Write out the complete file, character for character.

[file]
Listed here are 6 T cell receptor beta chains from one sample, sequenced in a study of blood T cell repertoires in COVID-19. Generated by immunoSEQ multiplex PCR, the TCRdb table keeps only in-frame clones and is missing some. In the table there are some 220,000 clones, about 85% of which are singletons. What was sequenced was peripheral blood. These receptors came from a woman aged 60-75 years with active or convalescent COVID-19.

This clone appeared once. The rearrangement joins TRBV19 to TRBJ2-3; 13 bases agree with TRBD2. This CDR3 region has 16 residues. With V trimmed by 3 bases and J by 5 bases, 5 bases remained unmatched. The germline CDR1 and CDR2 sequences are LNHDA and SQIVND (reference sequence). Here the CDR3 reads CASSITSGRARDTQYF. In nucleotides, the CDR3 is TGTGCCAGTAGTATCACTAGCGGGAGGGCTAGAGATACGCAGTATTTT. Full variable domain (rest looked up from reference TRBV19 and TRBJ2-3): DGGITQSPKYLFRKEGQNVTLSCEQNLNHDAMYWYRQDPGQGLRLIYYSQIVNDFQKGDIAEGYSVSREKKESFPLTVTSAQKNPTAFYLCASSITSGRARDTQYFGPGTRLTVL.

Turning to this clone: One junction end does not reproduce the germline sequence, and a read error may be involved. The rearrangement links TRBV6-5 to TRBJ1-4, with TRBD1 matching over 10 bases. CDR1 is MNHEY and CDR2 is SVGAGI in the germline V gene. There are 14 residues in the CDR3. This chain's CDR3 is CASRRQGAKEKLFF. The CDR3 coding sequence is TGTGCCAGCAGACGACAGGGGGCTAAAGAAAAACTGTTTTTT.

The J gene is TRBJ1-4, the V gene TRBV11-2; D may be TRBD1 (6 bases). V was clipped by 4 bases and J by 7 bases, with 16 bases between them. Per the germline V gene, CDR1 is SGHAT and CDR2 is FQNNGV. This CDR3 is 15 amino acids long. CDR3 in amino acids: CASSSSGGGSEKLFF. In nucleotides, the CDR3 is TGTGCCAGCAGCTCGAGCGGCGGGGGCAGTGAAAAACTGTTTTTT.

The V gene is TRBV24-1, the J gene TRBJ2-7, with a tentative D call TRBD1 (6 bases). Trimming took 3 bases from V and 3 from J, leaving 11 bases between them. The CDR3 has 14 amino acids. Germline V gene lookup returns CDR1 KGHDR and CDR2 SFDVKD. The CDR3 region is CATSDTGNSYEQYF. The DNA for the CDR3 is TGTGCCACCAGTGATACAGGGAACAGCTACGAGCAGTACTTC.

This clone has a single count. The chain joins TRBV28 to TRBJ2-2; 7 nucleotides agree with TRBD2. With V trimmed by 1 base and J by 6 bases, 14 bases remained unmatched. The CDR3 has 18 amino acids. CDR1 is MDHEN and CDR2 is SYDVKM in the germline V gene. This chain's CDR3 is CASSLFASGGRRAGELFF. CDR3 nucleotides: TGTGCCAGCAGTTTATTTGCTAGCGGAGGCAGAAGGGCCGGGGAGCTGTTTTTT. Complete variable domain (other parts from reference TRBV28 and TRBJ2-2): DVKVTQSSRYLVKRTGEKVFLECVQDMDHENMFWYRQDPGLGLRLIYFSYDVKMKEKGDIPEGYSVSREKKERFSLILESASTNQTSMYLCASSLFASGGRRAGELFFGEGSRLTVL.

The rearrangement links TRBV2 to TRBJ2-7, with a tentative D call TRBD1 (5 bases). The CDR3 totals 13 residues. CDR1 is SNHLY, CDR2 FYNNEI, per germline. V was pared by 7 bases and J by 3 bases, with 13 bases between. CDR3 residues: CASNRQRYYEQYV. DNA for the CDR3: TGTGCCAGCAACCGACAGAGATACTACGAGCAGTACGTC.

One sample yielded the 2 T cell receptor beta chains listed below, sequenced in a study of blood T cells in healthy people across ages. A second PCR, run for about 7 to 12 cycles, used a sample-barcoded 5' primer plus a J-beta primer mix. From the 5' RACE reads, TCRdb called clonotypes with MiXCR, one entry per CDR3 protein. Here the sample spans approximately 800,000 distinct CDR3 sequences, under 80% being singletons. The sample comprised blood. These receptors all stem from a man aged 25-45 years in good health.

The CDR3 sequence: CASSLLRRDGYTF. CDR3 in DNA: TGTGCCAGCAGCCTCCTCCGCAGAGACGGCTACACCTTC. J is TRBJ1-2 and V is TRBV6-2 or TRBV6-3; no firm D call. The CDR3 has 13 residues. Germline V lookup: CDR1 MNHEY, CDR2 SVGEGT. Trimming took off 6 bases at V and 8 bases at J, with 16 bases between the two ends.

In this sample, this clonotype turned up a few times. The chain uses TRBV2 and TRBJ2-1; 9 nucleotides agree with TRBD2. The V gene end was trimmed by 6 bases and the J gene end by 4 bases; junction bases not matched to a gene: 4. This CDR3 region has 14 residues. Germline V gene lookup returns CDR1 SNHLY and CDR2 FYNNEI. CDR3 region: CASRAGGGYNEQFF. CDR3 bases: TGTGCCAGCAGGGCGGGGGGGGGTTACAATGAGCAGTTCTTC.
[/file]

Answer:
Listed here are 6 T cell receptor beta chains from one sample, sequenced in a study of blood T cell repertoires in COVID-19. Generated by immunoSEQ multiplex PCR, the TCRdb table keeps only in-frame clones and is missing some. In the table there are some 220,000 clones, about 85% of which are singletons. What was sequenced was peripheral blood. These receptors came from a woman aged 60-75 years with active or convalescent COVID-19.

This clone appeared once. The rearrangement joins TRBV19 to TRBJ2-3; 13 bases agree with TRBD2. This CDR3 region has 16 residues. With V trimmed by 3 bases and J by 5 bases, 5 bases remained unmatched. The germline CDR1 and CDR2 sequences are LNHDA and SQIVND (reference sequence). Here the CDR3 reads CASSITSGRARDTQYF. In nucleotides, the CDR3 is TGTGCCAGTAGTATCACTAGCGGGAGGGCTAGAGATACGCAGTATTTT. Full variable domain (rest looked up from reference TRBV19 and TRBJ2-3): DGGITQSPKYLFRKEGQNVTLSCEQNLNHDAMYWYRQDPGQGLRLIYYSQIVNDFQKGDIAEGYSVSREKKESFPLTVTSAQKNPTAFYLCASSITSGRARDTQYFGPGTRLTVL.

Turning to this clone: One junction end does not reproduce the germline sequence, and a read error may be involved. The rearrangement links TRBV6-5 to TRBJ1-4, with TRBD1 matching over 10 bases. CDR1 is MNHEY and CDR2 is SVGAGI in the germline V gene. There are 14 residues in the CDR3. This chain's CDR3 is CASRRQGAKEKLFF. The CDR3 coding sequence is TGTGCCAGCAGACGACAGGGGGCTAAAGAAAAACTGTTTTTT.

The J gene is TRBJ1-4, the V gene TRBV11-2; D may be TRBD1 (6 bases). V was clipped by 4 bases and J by 7 bases, with 16 bases between them. Per the germline V gene, CDR1 is SGHAT and CDR2 is FQNNGV. This CDR3 is 15 amino acids long. CDR3 in amino acids: CASSSSGGGSEKLFF. In nucleotides, the CDR3 is TGTGCCAGCAGCTCGAGCGGCGGGGGCAGTGAAAAACTGTTTTTT.

The V gene is TRBV24-1, the J gene TRBJ2-7, with a tentative D call TRBD1 (6 bases). Trimming took 3 bases from V and 3 from J, leaving 11 bases between them. The CDR3 has 14 amino acids. Germline V gene lookup returns CDR1 KGHDR and CDR2 SFDVKD. The CDR3 region is CATSDTGNSYEQYF. The DNA for the CDR3 is TGTGCCACCAGTGATACAGGGAACAGCTACGAGCAGTACTTC.

This clone has a single count. The chain joins TRBV28 to TRBJ2-2; 7 nucleotides agree with TRBD2. With V trimmed by 1 base and J by 6 bases, 14 bases remained unmatched. The CDR3 has 18 amino acids. CDR1 is MDHEN and CDR2 is SYDVKM in the germline V gene. This chain's CDR3 is CASSLFASGGRRAGELFF. CDR3 nucleotides: TGTGCCAGCAGTTTATTTGCTAGCGGAGGCAGAAGGGCCGGGGAGCTGTTTTTT. Complete variable domain (other parts from reference TRBV28 and TRBJ2-2): DVKVTQSSRYLVKRTGEKVFLECVQDMDHENMFWYRQDPGLGLRLIYFSYDVKMKEKGDIPEGYSVSREKKERFSLILESASTNQTSMYLCASSLFASGGRRAGELFFGEGSRLTVL.

The rearrangement links TRBV2 to TRBJ2-7, with a tentative D call TRBD1 (5 bases). The CDR3 totals 13 residues. CDR1 is SNHLY, CDR2 FYNNEI, per germline. V was pared by 7 bases and J by 3 bases, with 13 bases between. CDR3 residues: CASNRQRYYEQYV. DNA for the CDR3: TGTGCCAGCAACCGACAGAGATACTACGAGCAGTACGTC.

One sample yielded the 2 T cell receptor beta chains listed below, sequenced in a study of blood T cells in healthy people across ages. A second PCR, run for about 7 to 12 cycles, used a sample-barcoded 5' primer plus a J-beta primer mix. From the 5' RACE reads, TCRdb called clonotypes with MiXCR, one entry per CDR3 protein. Here the sample spans approximately 800,000 distinct CDR3 sequences, under 80% being singletons. The sample comprised blood. These receptors all stem from a man aged 25-45 years in good health.

The CDR3 sequence: CASSLLRRDGYTF. CDR3 in DNA: TGTGCCAGCAGCCTCCTCCGCAGAGACGGCTACACCTTC. J is TRBJ1-2 and V is TRBV6-2 or TRBV6-3; no firm D call. The CDR3 has 13 residues. Germline V lookup: CDR1 MNHEY, CDR2 SVGEGT. Trimming took off 6 bases at V and 8 bases at J, with 16 bases between the two ends.

In this sample, this clonotype turned up a few times. The chain uses TRBV2 and TRBJ2-1; 9 nucleotides agree with TRBD2. The V gene end was trimmed by 6 bases and the J gene end by 4 bases; junction bases not matched to a gene: 4. This CDR3 region has 14 residues. Germline V gene lookup returns CDR1 SNHLY and CDR2 FYNNEI. CDR3 region: CASRAGGGYNEQFF. CDR3 bases: TGTGCCAGCAGGGCGGGGGGGGGTTACAATGAGCAGTTCTTC.